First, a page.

The mortgage crisis is dragging on the economic recovery as more homeowners fall behind on their payments.
Analysts expect improvement soon, but the number of homeowners in default or at risk of foreclosure will have a lingering effect on the broader economy.
More than 10 percent of homeowners had missed at least one mortgage payment in the January-March period, the Mortgage Bankers Association said Wednesday.
That's a record high and up from 9.5 percent in the fourth quarter of last year and 9.1 percent a year earlier. A big jump in the number of borrowers who have missed three months of mortgage payments drove the increase.
There was one encouraging sign: The number of homeowners just starting to show trouble is trending downward as the economy improves.
As of March, nearly 3.5 percent of homeowners had missed one month of mortgage payments, down from about 3.8 percent a year earlier.
Around 4.3 million homeowners, or about 8 percent of all Americans with a mortgage, are at risk of losing their homes, the trade group's top economist estimates. They have either missed at least three months of payments or are in foreclosure.
Should loan modification programs fail to help, their homes will go up for sale either as a foreclosure or short sale—when the bank agrees to sell the property for less than the original mortgage amount.
Many analysts have been forecasting home prices will dip again as more of these homes go up for sale at deeply discounted prices.
"It's certainly a weight on the economy," said Mark Zandi, chief economist at Moody's Analytics, who predicts home prices will fall about 5 percent and hit the bottom next spring.
"Nothing works all that well in the economy when house prices are falling." Federal tax credits boosted home sales this spring but they expired last month.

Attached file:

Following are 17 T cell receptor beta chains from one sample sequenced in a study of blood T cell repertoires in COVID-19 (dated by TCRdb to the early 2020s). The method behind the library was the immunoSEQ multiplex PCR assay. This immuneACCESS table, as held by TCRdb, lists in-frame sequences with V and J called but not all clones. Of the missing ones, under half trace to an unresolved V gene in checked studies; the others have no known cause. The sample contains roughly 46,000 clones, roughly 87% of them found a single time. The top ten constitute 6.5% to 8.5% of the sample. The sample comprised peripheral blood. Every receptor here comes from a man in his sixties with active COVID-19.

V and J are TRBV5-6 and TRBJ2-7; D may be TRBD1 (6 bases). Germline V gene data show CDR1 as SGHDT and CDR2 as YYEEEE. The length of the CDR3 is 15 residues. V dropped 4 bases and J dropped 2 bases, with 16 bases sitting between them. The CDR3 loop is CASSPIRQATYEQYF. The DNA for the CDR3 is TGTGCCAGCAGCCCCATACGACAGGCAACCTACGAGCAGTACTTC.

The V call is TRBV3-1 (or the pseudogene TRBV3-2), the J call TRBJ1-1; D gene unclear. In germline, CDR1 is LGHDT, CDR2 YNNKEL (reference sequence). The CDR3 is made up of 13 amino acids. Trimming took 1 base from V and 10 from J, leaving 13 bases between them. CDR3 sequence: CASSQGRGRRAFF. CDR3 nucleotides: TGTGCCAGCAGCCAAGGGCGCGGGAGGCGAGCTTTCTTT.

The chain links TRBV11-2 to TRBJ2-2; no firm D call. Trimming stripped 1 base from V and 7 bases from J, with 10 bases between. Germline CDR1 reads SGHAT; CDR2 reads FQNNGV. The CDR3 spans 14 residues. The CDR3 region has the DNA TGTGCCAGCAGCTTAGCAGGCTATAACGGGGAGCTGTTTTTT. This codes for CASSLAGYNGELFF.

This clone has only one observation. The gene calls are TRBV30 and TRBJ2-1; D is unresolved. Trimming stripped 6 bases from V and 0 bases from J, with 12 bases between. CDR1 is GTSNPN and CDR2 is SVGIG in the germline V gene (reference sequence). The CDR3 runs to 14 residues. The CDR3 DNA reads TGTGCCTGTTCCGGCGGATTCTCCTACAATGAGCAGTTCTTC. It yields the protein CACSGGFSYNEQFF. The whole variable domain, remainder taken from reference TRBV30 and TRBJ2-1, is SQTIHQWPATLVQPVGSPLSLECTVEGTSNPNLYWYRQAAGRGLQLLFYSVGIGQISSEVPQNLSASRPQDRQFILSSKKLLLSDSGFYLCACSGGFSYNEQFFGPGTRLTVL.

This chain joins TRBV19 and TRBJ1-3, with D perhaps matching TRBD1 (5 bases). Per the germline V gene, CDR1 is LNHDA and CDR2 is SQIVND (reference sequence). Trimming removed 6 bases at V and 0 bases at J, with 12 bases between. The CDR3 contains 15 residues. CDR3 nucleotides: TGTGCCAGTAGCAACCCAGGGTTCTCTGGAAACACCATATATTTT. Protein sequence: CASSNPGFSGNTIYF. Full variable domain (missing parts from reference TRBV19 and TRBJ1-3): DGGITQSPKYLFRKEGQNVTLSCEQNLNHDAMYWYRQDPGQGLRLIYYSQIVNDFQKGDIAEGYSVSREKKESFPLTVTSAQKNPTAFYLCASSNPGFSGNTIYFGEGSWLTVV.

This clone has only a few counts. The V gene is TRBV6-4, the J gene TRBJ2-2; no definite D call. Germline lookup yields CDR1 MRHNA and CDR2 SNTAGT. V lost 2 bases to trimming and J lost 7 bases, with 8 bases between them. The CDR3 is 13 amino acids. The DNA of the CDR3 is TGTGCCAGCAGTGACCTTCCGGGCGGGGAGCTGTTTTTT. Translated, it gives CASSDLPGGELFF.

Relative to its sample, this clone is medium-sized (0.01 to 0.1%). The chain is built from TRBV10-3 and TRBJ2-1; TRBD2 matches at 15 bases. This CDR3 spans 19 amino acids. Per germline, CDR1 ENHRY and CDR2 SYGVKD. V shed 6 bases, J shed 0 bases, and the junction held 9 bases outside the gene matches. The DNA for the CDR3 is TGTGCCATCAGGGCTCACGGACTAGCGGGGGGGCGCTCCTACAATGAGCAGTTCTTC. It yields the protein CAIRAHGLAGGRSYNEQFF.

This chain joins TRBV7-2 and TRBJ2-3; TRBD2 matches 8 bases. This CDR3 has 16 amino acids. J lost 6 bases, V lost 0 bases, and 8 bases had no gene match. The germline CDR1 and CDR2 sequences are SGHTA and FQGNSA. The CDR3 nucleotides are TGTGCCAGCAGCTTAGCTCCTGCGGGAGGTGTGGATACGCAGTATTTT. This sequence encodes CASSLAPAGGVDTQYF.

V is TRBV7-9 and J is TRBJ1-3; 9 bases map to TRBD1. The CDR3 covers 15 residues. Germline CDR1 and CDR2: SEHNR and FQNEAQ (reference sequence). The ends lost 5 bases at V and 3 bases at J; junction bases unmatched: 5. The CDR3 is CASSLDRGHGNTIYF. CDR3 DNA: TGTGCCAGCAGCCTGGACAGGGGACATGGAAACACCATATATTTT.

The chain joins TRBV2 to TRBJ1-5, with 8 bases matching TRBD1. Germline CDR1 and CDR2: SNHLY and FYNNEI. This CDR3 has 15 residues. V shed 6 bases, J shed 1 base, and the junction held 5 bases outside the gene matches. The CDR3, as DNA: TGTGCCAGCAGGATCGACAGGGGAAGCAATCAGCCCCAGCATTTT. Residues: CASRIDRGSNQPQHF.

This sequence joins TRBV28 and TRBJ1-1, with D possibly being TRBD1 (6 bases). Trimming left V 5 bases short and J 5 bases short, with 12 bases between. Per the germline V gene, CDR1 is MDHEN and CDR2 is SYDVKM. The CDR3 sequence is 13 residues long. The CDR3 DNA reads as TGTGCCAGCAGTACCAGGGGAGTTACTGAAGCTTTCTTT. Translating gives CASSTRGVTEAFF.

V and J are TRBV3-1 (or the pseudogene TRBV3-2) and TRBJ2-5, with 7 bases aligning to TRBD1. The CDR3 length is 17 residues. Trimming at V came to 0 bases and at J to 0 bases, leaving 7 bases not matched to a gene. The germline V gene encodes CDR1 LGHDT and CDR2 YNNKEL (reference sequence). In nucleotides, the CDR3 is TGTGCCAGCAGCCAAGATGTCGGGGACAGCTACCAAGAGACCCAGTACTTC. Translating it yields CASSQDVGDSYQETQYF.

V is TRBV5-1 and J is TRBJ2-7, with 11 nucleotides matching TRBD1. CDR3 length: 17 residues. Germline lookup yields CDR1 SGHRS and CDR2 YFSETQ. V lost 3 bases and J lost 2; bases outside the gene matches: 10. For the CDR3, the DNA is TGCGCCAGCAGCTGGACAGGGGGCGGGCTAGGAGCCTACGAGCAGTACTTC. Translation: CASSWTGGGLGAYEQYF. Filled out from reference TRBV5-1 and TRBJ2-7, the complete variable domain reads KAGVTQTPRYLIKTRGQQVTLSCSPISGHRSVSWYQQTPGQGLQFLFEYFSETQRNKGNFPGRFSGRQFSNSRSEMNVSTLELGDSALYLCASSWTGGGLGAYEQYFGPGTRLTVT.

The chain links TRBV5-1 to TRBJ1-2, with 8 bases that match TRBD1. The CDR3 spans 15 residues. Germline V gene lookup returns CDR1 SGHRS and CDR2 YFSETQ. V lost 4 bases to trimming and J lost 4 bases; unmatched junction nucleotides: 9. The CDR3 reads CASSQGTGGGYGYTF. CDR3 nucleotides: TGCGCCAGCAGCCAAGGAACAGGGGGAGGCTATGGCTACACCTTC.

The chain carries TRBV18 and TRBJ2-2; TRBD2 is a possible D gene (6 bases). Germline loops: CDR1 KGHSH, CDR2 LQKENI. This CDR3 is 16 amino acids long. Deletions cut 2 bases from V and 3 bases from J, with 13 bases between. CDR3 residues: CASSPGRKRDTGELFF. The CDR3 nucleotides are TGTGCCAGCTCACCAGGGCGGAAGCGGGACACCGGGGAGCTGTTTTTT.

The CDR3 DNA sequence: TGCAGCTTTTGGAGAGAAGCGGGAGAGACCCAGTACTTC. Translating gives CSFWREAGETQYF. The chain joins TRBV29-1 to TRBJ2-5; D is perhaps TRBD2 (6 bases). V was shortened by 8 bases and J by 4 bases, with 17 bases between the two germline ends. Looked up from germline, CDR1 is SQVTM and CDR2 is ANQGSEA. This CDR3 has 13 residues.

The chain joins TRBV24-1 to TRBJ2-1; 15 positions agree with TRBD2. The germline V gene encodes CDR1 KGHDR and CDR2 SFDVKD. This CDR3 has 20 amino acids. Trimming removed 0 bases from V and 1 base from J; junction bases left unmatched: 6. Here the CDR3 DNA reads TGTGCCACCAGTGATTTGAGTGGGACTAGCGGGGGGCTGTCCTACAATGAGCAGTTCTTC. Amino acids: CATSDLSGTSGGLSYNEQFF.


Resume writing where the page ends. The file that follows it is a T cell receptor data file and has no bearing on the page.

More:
As a result, mortgage applications to purchase homes fell to the lowest level in 13 years this week, the Mortgage Bankers Association said in a separate report Wednesday. The latest foreclosure figures from the trade group are adjusted for seasonal factors.
For example, heating bills and holiday expenses tend to push mortgage delinquencies up near the end of the year. Many of those borrowers become current on their loans again by spring.
Without adjusting for seasonal factors, the delinquency numbers dropped, as they normally do from the winter to spring. More than 4.6 percent of homeowners were in foreclosure, also a record.
But that number, which is not adjusted for seasonal factors, was up only slightly from the end of last year. Stocks slid Wednesday as investors remain concerned with the European debt crisis.
The rising number of mortgages also drew some attention. The Dow Jones industrial average fell more than 100 points in midday trading.
Jay Brinkmann, the trade group's chief economist, said the foreclosure crisis appears to have stabilized. Seasonal adjustments may be exaggerating the change from the previous quarter, he added. "I don't see signs now that it's getting worse, but it's going to take a while," he said. "A bad situation that's not getting worse is still bad."
The Obama administration's $75 billion foreclosure prevention program has barely dented the problem. About 25 percent of the 1.2 million homeowners who started the program over the past year had received permanent loan modifications as of last month.
About 23 percent of those enrolled dropped out during a trial phase that lasts at least three months. Many more are still in limbo. Economic woes, such as unemployment or reduced income, are the main catalysts for foreclosures this year. Initially, lax lending standards were the culprit.
But homeowners with good credit who took out conventional, fixed-rate loans are now the fastest growing group of foreclosures. Those borrowers made up nearly 37 percent of new foreclosures in the first quarter of the year, up from 29 percent a year earlier.
The risky subprime adjustable-rate loans that kicked off the foreclosure crisis are making up a smaller share of new foreclosures. They made up 14 percent of new foreclosures in the January-March period, down from 27 percent a year earlier.